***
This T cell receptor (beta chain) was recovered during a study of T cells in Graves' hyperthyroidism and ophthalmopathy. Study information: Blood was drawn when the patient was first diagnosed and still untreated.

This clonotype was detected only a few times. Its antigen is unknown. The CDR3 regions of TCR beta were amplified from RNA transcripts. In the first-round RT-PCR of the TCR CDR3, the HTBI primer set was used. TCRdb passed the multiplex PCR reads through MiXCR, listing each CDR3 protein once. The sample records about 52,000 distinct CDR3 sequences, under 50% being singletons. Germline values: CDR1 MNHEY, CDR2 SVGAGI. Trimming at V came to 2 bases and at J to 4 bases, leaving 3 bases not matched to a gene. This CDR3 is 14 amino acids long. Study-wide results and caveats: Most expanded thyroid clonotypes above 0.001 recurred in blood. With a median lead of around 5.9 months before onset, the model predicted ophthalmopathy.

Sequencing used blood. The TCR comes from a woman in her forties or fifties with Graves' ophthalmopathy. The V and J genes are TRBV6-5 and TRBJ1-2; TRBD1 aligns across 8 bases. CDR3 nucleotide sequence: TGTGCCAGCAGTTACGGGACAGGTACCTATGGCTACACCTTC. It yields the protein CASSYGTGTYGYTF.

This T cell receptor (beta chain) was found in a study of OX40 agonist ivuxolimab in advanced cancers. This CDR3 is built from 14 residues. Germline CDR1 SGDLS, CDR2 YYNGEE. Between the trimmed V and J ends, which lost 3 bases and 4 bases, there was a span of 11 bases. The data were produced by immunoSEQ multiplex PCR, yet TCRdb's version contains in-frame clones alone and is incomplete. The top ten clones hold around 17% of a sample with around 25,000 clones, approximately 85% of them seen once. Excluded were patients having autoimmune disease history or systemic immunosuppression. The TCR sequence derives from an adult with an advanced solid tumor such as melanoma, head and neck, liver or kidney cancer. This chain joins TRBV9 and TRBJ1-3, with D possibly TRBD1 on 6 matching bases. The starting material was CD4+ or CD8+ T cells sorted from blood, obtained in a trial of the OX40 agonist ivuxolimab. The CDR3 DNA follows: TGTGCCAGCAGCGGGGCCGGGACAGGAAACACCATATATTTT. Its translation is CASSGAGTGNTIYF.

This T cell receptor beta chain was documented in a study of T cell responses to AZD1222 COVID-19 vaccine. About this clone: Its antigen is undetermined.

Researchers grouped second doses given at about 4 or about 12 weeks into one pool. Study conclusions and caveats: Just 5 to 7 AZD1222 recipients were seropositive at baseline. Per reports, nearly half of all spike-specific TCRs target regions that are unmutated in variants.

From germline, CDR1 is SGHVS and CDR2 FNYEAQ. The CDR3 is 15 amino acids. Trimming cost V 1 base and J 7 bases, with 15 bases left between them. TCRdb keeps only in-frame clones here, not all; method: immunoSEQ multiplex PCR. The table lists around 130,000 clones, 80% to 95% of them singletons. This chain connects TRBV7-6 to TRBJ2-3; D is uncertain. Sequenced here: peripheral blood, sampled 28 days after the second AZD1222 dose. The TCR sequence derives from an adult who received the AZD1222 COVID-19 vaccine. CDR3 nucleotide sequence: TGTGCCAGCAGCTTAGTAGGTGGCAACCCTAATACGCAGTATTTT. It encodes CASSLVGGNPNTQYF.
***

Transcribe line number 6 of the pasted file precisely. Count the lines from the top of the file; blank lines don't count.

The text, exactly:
Researchers grouped second doses given at about 4 or about 12 weeks into one pool. Study conclusions and caveats: Just 5 to 7 AZD1222 recipients were seropositive at baseline. Per reports, nearly half of all spike-specific TCRs target regions that are unmutated in variants.